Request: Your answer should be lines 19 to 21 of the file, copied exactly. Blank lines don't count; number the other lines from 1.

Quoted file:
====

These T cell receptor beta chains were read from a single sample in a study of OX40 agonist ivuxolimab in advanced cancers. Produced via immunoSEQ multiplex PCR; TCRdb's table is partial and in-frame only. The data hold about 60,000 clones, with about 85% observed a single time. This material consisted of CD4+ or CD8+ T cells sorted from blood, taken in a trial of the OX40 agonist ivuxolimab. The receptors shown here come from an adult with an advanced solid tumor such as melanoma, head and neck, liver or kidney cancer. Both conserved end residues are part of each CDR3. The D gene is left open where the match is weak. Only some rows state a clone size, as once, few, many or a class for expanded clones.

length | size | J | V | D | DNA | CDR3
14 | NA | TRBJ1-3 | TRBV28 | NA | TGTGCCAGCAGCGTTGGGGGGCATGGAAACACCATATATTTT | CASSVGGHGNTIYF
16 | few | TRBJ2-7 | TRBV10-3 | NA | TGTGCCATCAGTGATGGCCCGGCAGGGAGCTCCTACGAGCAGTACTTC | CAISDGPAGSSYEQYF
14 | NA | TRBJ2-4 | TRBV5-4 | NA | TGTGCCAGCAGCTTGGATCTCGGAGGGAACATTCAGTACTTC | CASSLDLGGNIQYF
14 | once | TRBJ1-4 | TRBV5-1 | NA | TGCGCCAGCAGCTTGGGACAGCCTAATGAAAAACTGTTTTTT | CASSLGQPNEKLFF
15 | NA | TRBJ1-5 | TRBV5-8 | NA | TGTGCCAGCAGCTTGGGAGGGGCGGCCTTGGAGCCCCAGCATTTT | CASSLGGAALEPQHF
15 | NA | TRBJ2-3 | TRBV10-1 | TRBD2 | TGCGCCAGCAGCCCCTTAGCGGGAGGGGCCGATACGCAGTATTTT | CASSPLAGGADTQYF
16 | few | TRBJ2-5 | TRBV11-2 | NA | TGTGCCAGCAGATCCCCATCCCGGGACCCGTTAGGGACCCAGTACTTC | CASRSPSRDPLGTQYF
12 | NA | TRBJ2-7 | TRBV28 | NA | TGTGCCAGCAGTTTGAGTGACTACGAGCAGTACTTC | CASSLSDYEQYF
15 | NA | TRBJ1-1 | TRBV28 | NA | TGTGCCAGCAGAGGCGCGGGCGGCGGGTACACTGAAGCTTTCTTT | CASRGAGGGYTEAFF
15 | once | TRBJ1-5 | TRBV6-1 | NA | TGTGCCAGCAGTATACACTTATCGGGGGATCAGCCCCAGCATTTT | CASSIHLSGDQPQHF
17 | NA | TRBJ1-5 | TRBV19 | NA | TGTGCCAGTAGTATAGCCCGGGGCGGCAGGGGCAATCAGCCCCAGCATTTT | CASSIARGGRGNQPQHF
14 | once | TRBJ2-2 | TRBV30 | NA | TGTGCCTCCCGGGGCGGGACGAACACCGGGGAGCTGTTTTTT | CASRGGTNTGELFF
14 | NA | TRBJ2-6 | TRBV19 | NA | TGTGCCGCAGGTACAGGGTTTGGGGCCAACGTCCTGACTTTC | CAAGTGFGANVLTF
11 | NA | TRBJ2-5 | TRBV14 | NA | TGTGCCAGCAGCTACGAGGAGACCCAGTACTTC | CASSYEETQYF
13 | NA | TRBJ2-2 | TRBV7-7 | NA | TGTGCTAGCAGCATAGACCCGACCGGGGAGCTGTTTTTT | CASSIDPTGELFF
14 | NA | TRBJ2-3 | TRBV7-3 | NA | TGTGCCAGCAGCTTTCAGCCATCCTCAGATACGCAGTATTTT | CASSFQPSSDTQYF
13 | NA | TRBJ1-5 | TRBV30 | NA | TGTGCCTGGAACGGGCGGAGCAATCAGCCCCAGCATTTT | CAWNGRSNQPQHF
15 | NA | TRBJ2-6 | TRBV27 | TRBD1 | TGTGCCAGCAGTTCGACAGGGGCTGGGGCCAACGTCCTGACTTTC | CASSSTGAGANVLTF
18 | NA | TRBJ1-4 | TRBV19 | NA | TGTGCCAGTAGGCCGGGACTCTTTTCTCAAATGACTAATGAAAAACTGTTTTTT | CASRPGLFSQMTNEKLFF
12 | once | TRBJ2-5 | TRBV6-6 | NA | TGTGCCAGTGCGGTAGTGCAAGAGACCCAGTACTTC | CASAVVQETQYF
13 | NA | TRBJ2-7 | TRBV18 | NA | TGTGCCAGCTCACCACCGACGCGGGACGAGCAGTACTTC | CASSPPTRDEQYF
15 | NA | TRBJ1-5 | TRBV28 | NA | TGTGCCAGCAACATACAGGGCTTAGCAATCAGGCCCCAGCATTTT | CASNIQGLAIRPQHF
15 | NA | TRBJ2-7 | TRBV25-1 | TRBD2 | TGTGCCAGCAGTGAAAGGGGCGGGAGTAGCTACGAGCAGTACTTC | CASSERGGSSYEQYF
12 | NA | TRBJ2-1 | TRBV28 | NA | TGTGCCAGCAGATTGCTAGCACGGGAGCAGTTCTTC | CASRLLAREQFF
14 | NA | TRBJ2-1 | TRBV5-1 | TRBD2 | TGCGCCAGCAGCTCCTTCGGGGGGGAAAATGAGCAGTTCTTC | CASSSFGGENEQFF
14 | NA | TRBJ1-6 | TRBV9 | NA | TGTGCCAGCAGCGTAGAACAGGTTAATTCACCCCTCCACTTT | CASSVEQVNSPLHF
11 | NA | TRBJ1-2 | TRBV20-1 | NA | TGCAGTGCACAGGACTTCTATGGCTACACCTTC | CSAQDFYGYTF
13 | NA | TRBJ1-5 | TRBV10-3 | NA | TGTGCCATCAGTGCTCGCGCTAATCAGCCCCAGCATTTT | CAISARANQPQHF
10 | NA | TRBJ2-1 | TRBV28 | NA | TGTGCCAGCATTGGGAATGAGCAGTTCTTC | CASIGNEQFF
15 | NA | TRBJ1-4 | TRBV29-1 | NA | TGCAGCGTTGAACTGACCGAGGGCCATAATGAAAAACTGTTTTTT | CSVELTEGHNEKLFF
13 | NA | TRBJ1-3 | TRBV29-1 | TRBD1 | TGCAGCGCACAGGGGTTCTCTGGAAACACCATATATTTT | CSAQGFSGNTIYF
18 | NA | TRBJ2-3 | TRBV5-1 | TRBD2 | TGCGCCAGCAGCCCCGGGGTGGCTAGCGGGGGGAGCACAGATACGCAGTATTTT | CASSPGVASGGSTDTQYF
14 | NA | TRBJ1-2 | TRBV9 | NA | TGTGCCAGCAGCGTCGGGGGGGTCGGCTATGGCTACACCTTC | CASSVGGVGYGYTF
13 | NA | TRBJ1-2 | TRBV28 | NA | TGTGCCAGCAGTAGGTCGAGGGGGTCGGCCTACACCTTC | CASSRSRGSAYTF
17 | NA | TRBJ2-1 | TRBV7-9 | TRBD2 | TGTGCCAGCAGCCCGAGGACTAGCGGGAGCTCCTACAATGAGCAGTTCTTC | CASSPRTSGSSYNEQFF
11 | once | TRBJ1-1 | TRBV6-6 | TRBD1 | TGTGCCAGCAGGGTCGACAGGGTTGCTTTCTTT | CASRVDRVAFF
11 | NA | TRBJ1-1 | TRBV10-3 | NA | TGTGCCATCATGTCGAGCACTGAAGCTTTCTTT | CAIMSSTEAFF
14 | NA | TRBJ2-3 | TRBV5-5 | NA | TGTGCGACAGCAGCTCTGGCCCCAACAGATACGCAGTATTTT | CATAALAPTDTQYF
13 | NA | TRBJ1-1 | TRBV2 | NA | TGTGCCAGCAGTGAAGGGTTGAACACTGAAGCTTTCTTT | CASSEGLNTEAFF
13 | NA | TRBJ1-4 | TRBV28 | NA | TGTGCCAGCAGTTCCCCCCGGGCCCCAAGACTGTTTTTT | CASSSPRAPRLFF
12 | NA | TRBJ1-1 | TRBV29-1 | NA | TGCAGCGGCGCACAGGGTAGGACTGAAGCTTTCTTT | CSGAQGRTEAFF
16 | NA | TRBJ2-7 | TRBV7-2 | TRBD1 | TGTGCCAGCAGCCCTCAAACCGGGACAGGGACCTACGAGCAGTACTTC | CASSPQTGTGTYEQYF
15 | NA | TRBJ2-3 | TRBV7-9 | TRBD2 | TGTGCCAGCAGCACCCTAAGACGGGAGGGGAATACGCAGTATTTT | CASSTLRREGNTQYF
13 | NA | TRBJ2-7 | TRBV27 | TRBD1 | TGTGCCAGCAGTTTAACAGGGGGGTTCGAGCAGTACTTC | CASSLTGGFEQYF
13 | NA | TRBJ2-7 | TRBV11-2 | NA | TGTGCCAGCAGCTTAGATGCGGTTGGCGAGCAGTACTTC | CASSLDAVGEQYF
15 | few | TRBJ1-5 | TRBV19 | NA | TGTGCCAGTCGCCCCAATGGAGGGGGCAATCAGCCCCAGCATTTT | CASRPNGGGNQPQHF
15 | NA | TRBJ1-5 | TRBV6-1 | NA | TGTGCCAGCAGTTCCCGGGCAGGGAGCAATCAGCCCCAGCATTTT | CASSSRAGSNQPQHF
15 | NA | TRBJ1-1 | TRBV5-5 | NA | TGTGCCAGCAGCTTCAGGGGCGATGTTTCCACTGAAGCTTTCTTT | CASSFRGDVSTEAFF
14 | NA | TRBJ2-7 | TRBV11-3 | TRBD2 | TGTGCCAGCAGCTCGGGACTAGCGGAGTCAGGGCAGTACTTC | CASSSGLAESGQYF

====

13 | NA | TRBJ1-5 | TRBV30 | NA | TGTGCCTGGAACGGGCGGAGCAATCAGCCCCAGCATTTT | CAWNGRSNQPQHF
15 | NA | TRBJ2-6 | TRBV27 | TRBD1 | TGTGCCAGCAGTTCGACAGGGGCTGGGGCCAACGTCCTGACTTTC | CASSSTGAGANVLTF
18 | NA | TRBJ1-4 | TRBV19 | NA | TGTGCCAGTAGGCCGGGACTCTTTTCTCAAATGACTAATGAAAAACTGTTTTTT | CASRPGLFSQMTNEKLFF